I’d say the best marketing The Last Halloween ever had was on a bag of Reese’s Pieces during the Halloween of 1991. I can still remember my mom buying the big bag of Reese’s Pieces and on the lower left hand corner there was the ad for the CBS special premiering that month with the “Mission to MARS” mascots front and center. It was a fine Halloween, with a great special that ran once on CBS and before disappearing into obscurity. Serving as a promotional film for the candy company MARS Company, “The Last Halloween” was a half hour movie about a small town named Crystal Lake with an economy reliant on their massive candy factory.
Allegedly recounting the grizzly child murders that took place in the Moors of Europe, “See No Evil: The Moors Murders” is a sluggishly paced dramatic thriller that is often too centered on character to ever actually concentrate on the murders behind Myra and Ian Bradley. Apart from its tedious pacing, the constant meandering from Writer Neil McKay and Directors Christopher Menaul, and Nicola Morrow turn the mini-series “See No Evil: The Moors Murders” into a trying, often tedious experience that frankly bored me out of my skull.
After the release of the 2008 “The Omen” Collection, Shout Factory brings fans a brand new exhaustive release of “The Omen” movie saga in a pristine new box set. There’s even wonderful new art for fans. If you’re a hardcore fanatic for “The Omen,” this is about as great as it gets, and it doesn’t satisfy your appetite for Damien Thorne and his grand master plan to take over the world well then, you’re very hard to please. In either case, this is a set that every horror buff must own, as it’s pretty fantastic and brings together every single “The Omen” on Blu-Ray. I would have loved to see the pilot for “The Omen” as an extra, but hey, I admit that that’s merely nitpicking.
I’ve managed to become a huge fan of the “Marvel Rising” TV specials as they’ve given a big spotlight to superheroes that don’t get their proper due or are overdue for their own spotlight very soon. Among them, there’s Squirrel Girl, Miss Marvel, Spider-Gwen, and Inferno. Disney has taken advantage of these specials to give some side adventures to some unique superheroes and heroines and I have enjoyed what has unfolded for this new team, as well as the diverse team of voice actors.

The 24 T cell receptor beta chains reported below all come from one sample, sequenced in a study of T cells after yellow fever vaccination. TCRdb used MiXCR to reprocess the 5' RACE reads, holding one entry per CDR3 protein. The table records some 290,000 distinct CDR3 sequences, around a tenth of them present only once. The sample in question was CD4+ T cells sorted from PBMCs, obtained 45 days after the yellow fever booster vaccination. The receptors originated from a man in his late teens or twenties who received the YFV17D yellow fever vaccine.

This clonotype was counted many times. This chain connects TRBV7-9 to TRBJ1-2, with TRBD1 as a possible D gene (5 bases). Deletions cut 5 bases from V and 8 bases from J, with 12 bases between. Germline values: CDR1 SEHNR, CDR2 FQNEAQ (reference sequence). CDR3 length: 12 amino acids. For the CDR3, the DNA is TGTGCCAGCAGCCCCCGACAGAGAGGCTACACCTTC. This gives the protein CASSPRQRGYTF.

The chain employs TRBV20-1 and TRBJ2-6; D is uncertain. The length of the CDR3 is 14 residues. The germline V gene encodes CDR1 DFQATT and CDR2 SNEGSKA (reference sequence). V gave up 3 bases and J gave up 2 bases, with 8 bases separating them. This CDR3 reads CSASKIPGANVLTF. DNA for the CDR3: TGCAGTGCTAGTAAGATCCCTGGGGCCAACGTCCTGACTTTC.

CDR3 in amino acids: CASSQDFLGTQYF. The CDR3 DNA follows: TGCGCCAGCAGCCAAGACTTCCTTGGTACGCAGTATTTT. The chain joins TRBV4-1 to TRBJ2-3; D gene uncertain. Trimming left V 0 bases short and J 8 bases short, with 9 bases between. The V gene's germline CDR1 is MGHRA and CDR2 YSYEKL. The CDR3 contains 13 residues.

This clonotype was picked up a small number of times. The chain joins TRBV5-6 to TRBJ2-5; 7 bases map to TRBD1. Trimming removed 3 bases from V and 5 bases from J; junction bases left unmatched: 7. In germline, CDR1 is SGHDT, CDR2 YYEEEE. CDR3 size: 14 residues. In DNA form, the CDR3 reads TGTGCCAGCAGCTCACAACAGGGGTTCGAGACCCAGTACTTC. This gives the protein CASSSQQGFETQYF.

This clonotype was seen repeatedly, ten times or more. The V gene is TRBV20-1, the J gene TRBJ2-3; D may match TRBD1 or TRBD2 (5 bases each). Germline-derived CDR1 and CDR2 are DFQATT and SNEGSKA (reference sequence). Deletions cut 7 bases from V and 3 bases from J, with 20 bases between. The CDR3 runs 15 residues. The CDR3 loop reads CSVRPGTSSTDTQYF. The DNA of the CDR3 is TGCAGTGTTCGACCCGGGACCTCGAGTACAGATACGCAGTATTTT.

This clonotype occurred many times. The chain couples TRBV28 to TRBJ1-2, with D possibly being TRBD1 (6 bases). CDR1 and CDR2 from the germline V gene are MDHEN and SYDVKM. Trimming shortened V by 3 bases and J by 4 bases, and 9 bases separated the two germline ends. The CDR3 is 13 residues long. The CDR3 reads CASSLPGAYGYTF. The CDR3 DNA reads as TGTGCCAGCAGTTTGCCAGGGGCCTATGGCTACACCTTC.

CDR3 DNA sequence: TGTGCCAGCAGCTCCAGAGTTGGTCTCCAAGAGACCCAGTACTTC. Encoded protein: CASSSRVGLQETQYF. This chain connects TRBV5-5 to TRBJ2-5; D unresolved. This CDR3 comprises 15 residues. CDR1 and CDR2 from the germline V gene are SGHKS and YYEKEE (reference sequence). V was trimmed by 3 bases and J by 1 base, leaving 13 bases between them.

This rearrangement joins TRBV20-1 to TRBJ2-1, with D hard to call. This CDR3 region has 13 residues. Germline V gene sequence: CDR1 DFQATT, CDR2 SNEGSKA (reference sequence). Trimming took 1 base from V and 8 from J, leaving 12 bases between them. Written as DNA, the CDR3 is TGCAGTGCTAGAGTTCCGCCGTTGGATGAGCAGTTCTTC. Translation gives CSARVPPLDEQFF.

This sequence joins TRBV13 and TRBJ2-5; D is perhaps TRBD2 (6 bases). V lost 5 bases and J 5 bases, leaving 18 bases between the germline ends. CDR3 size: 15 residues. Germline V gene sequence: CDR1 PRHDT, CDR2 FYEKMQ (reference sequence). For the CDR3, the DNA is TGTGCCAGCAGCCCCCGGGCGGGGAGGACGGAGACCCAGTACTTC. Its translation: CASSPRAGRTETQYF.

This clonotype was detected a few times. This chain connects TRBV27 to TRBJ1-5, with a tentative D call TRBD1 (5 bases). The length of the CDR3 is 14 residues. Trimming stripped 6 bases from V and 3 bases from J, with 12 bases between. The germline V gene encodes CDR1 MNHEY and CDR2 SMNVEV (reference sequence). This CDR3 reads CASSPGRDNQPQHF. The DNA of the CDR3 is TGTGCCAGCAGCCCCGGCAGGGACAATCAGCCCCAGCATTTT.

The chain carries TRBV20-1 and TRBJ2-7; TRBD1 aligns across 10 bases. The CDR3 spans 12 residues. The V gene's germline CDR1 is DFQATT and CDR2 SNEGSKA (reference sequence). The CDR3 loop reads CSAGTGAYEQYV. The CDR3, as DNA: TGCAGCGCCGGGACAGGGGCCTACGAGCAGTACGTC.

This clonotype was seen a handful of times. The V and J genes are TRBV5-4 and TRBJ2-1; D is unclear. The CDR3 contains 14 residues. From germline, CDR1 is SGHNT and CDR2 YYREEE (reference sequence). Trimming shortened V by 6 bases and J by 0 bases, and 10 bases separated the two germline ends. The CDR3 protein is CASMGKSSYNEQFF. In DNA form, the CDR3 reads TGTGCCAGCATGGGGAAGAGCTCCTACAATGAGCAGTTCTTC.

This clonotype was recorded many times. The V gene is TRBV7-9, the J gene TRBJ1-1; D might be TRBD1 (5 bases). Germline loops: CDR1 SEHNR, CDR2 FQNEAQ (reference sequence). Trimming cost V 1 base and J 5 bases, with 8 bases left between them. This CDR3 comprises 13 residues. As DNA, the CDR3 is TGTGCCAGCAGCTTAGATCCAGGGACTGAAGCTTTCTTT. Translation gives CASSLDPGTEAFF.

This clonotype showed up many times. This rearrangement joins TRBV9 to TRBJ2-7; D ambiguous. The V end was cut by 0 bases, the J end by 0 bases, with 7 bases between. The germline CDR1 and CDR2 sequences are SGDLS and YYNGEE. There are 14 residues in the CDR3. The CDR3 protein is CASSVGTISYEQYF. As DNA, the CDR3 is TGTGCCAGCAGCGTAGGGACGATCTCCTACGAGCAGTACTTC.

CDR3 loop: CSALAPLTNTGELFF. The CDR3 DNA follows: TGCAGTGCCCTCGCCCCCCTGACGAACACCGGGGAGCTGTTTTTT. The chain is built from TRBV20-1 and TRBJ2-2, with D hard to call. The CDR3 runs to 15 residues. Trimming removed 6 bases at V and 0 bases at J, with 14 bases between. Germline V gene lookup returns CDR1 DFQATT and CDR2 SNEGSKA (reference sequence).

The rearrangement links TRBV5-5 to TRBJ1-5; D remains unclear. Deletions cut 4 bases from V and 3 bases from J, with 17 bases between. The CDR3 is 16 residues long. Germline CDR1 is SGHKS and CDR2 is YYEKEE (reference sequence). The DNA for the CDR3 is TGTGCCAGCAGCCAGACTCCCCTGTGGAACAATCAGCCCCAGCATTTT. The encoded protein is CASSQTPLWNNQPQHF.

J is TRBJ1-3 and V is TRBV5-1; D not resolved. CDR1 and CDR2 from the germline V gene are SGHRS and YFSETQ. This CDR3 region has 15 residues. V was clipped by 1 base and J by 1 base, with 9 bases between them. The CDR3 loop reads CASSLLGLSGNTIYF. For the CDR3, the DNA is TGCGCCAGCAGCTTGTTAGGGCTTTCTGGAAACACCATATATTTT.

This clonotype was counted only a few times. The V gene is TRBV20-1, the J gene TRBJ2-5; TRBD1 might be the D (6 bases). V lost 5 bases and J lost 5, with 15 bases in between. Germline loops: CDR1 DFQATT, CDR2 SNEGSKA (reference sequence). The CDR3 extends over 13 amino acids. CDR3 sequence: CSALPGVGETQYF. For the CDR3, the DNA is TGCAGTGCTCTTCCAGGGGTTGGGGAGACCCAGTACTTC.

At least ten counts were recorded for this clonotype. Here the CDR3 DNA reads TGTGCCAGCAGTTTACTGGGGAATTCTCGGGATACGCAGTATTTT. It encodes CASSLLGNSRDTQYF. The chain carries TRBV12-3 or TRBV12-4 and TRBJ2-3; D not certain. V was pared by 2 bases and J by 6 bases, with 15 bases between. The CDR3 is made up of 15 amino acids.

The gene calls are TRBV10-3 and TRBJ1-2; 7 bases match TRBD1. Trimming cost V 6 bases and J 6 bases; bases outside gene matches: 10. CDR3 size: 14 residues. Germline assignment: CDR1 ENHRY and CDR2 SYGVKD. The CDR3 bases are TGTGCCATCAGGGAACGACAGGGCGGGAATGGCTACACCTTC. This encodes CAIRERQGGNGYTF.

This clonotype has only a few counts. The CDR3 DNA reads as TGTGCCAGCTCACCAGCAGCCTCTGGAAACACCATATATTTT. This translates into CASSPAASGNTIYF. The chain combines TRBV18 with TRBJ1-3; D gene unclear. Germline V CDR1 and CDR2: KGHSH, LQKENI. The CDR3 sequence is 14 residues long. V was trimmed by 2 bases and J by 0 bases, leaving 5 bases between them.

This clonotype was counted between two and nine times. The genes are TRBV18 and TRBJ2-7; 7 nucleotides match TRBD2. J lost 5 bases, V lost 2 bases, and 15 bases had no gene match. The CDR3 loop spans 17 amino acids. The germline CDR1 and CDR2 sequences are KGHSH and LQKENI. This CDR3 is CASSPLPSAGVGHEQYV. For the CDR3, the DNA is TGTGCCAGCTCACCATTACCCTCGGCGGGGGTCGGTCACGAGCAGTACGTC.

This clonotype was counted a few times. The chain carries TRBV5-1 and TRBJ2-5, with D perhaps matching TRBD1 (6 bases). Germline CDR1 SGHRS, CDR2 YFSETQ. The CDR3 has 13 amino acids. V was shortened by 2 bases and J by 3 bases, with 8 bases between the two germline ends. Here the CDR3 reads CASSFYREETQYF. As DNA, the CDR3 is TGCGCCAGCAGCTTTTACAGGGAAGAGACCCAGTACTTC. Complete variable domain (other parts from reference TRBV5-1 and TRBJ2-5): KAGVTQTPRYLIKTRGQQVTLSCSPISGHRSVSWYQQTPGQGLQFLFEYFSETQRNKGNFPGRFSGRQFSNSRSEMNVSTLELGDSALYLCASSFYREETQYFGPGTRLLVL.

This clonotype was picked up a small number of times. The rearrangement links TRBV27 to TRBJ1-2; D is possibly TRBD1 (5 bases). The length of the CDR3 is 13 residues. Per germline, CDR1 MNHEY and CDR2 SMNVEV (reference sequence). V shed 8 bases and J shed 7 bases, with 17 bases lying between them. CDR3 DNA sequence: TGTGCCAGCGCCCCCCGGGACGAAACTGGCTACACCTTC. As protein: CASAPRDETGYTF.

For fans of the legendary playwright, Mill Creek Entertainment brings together a slew of his more interesting dramas and comedies to DVD all for folks that are interested in expanding the collection. I would have loved to see “Barefoot in the Park” included in this set, but for all things considered this is a nice buffer course for new fans that can study up on the late great Neil Simon, who helped re-define films about couples and relationships for everyone.
Seven movies later, and the “Leprechaun” movie series is still alive and kicking. I fondly remember watching the original movie on a VHS rental back in 1995, and studios have found it a necessity to keep the saga of our demonic little person going. After the horrendous re-imagining of the series from 2014 that tried to turn the Leprechaun in to a faceless beast, “Leprechaun Returns” gets back to what made the original movie series so entertaining and deliciously silly. Sans Warwick Davis, the original Leprechaun, of course (he declined to star in horror films for a little while).
As a preamble I admit that I’ve never liked the “Kim Possible” animated series. I know as a Disney fan I’m supposed to love it, but I always found the series to be incredibly flat, bland, and boring. I didn’t really care for anything about it beyond Will Friedle who, at the time, was my favorite voice actor. That said, when “Kim Possible” was rebooted in to a TV movie series, I was surprised by how new and re-energized the reboot looked. Though “Kim Possible” is back, she’s returned for a whole new generation of fans that have embraced heroines fighting crime.
Dan Curtis’ “Trilogy of Terror” is a TV movie that grew so famous that it ended up being considered one of the best horror movies of its decade. Released during a time where networks were tackling TV movies with immense zeal, “Trilogy of Terror” has become a horror classic since its airing, even if I’m not a fan. It’s hard to hate, though. There’s Karen Black taking on all of the major female roles in the film, and the Zuni Fetish Doll, a movie monster who has become the quintessential horror killer doll. “Trilogy of Terror II” premiered on the USA Network in 1996 with Dan Curtis returning to direct, and while it’s not a great movie, it’s fine enough.